Aussie surfing champion Owen Wright quits the sport due to concussions after horror brain injury
Aussie champion Owen Wright quits the surfing tour due to concussions after brain injury left him unable to walk properly – proving head knocks aren’t just a danger to football stars
- Wright won bronze at Tokyo Olympics
- Made comeback after horror brain injury
- Has retired in order to protect his health
Having fought his way back from a brain injury to win Olympic bronze, Owen Wright has announced his retirement from competitive surfing, saying he no longer wants to risk his health.
The 33-year-old isn’t competing on this year’s World Surf League (WSL) tour after failing to qualify but has been granted a wildcard into the upcoming Bells Beach classic which will be his swansong.
With surfing making its Olympic debut in Tokyo in 2021, his bronze medal capped an inspirational comeback after a shattering wipe-out at Hawaii’s Pipeline in 2015 left Wright with a severe head injury.
He had to learn to walk and surf again, rejoining the top tour in 2017 and winning his first event back, on the Gold Coast, before topping the podium again in 2019 in Tahiti.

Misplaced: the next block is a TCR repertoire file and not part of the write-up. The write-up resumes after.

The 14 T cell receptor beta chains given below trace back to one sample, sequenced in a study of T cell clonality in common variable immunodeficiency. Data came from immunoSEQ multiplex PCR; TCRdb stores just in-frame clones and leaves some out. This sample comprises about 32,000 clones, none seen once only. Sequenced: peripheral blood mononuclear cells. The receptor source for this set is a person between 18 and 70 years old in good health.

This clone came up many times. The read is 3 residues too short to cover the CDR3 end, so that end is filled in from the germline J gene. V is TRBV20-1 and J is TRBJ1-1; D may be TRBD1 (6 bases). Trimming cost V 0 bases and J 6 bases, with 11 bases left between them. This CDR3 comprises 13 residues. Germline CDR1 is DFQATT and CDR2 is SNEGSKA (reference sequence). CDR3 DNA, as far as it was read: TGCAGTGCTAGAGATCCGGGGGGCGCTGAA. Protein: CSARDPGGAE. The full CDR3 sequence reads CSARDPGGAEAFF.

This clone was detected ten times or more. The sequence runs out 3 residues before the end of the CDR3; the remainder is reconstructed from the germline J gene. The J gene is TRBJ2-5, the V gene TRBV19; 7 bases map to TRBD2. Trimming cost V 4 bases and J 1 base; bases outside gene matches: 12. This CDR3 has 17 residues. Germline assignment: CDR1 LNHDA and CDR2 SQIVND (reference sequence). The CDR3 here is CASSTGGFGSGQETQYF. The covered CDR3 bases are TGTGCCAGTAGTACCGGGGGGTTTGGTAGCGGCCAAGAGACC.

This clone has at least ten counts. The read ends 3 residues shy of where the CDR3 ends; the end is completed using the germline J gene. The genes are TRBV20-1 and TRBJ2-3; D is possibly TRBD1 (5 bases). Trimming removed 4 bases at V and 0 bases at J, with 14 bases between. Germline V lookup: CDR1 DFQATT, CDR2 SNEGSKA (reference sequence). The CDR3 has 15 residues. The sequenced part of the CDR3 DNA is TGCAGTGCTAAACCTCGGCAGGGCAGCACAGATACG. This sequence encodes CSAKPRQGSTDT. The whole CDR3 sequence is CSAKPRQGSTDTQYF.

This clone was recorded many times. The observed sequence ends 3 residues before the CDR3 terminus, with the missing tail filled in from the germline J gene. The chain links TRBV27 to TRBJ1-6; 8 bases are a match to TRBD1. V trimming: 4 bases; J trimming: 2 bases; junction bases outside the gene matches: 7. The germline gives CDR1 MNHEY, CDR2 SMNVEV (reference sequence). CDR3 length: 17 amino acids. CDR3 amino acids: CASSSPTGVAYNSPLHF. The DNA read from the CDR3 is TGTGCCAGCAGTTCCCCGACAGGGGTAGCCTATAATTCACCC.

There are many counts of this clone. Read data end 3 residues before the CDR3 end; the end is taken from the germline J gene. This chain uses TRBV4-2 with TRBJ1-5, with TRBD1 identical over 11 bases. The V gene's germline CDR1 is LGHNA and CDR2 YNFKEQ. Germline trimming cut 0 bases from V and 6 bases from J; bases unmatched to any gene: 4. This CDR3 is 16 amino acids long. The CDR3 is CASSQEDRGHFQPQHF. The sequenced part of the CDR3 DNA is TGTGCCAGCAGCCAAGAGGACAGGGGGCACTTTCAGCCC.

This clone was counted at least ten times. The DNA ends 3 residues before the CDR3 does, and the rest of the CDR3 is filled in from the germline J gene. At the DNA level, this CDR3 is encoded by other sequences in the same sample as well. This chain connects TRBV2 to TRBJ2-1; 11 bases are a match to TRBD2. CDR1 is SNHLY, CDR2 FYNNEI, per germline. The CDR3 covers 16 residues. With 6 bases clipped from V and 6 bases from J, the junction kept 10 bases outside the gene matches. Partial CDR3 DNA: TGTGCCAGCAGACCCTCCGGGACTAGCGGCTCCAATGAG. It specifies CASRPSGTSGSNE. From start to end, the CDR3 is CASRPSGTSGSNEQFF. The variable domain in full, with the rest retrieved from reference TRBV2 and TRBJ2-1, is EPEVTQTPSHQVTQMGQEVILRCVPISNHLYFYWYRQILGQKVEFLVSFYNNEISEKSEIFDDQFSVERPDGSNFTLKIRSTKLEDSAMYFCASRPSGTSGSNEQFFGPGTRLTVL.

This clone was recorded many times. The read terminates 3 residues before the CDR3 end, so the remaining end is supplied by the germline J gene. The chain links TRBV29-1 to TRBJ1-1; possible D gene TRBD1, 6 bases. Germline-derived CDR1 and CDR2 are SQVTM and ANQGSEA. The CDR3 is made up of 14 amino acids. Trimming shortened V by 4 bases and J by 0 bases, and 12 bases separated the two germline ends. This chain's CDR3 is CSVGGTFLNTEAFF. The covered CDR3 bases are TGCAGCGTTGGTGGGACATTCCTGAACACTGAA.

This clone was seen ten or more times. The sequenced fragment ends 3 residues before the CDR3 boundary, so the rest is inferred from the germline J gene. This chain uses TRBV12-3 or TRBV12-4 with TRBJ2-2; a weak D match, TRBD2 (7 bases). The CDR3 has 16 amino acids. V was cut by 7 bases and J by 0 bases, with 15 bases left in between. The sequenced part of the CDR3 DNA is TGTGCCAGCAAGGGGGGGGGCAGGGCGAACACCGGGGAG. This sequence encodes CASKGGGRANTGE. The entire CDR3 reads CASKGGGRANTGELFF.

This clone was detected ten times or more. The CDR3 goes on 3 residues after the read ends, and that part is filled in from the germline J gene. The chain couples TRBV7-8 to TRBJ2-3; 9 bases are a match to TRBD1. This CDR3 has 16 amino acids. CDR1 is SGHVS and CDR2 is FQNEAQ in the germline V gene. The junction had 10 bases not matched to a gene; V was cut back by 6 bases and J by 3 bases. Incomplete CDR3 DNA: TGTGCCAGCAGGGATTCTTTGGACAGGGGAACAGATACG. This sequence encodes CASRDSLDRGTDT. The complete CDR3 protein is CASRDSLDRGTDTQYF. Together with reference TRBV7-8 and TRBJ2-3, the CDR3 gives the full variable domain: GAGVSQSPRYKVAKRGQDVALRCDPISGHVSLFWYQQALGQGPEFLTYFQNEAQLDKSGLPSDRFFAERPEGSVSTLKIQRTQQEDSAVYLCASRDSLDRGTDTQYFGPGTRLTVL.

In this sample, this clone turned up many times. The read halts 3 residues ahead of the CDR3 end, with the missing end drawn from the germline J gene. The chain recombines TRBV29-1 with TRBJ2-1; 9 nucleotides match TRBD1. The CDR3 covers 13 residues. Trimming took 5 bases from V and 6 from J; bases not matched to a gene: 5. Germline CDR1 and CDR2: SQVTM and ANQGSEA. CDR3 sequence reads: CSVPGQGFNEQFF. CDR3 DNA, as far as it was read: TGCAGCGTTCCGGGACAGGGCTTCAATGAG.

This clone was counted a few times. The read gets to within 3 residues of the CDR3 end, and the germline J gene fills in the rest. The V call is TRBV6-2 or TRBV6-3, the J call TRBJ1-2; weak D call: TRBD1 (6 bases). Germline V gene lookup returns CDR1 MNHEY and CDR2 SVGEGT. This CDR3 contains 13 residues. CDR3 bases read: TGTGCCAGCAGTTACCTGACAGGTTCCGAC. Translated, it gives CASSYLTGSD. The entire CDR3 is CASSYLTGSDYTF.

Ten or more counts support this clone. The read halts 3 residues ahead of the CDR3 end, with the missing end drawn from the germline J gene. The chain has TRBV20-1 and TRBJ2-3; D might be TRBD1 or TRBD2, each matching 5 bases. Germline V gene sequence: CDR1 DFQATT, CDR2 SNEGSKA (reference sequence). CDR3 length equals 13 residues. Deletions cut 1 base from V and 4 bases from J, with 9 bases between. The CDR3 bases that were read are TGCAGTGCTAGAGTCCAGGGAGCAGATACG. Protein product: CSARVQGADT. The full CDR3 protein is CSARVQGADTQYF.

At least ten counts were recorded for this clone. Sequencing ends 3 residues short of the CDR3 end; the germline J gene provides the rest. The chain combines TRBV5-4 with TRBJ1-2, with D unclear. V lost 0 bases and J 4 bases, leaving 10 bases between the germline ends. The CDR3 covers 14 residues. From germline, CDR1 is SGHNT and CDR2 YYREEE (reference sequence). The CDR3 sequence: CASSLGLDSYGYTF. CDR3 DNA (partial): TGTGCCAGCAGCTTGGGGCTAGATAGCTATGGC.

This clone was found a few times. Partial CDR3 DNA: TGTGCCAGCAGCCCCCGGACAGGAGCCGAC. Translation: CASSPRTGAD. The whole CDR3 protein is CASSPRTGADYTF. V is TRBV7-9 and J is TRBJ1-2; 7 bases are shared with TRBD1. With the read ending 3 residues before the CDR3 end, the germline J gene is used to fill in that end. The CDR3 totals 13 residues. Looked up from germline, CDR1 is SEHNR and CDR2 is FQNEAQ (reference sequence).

Wright had to learn to walk and surf again after a shocking wipeout in Hawaii – but came back to win bronze for Australia at the Tokyo Olympics (pictured)
Wright said he wanted to prove a point by returning to the WSL but was no longer willing to risk his health in the big waves.
‘After my traumatic brain injury in 2015, my desire to prove to myself and the world that I could still be great and overcome this life-threatening incident inspired my recovery,’ Wright said in a WSL statement.
‘Now eight years later, after challenges and accomplishments, I can look back happily, knowing I achieved that goal.
‘Given my recent history with head injuries and concussions, competing at some of the heaviest waves on the planet is no longer in the best interest of my long-term health.
While he’s no longer prepared to accept the risks that come with competing on giant waves, Wright says he hopes to keep surfing for the rest of his life
The Olympic podium spot (pictured) was far from the only career highlight for the 33-year-old, who won four events on the World Surf League tour
‘I excelled in these conditions over my career, but the risks associated with this type of surfing are too significant for someone in my position, given my medical history.
‘I will not retire from surfing altogether – just from surfing heavy waves.
‘I hope to keep surfing for the rest of my life; I love surfing and thank the sport for everything I have.’
The father of two, whose sister is two-time world champion Tyler Wright, finished joint fifth at the Rip Curl Bells Beach last year and has been granted a wildcard for the 2023 edition, which gets underway at the famous Victorian break from Tuesday April 4.
From the NSW south coast, Wright won four events through his WSL career which started back in 2010.
He became the first competitor to surf two perfect heats in one event, scoring 10.0 at the 2015 Fiji Pro at Cloudbreak.
Wright said he hoped to continue to use his platform to promote awareness about brain injury and concussion in athletes.
Source of data and images: dailymail